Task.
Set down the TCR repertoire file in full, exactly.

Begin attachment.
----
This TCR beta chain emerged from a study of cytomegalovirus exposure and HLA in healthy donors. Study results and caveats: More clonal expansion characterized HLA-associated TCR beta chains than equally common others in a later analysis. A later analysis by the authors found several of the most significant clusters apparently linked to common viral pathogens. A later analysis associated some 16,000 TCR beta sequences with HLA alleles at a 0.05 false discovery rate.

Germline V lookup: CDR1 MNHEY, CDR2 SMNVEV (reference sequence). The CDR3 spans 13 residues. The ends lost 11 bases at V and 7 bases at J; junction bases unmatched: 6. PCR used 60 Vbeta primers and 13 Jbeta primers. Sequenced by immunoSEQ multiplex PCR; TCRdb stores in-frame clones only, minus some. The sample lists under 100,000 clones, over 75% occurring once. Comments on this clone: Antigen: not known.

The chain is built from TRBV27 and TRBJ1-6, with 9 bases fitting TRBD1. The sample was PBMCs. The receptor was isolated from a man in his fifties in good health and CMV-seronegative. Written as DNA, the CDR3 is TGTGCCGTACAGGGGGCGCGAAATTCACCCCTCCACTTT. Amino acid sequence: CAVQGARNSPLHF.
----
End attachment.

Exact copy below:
This TCR beta chain emerged from a study of cytomegalovirus exposure and HLA in healthy donors. Study results and caveats: More clonal expansion characterized HLA-associated TCR beta chains than equally common others in a later analysis. A later analysis by the authors found several of the most significant clusters apparently linked to common viral pathogens. A later analysis associated some 16,000 TCR beta sequences with HLA alleles at a 0.05 false discovery rate.

Germline V lookup: CDR1 MNHEY, CDR2 SMNVEV (reference sequence). The CDR3 spans 13 residues. The ends lost 11 bases at V and 7 bases at J; junction bases unmatched: 6. PCR used 60 Vbeta primers and 13 Jbeta primers. Sequenced by immunoSEQ multiplex PCR; TCRdb stores in-frame clones only, minus some. The sample lists under 100,000 clones, over 75% occurring once. Comments on this clone: Antigen: not known.

The chain is built from TRBV27 and TRBJ1-6, with 9 bases fitting TRBD1. The sample was PBMCs. The receptor was isolated from a man in his fifties in good health and CMV-seronegative. Written as DNA, the CDR3 is TGTGCCGTACAGGGGGCGCGAAATTCACCCCTCCACTTT. Amino acid sequence: CAVQGARNSPLHF.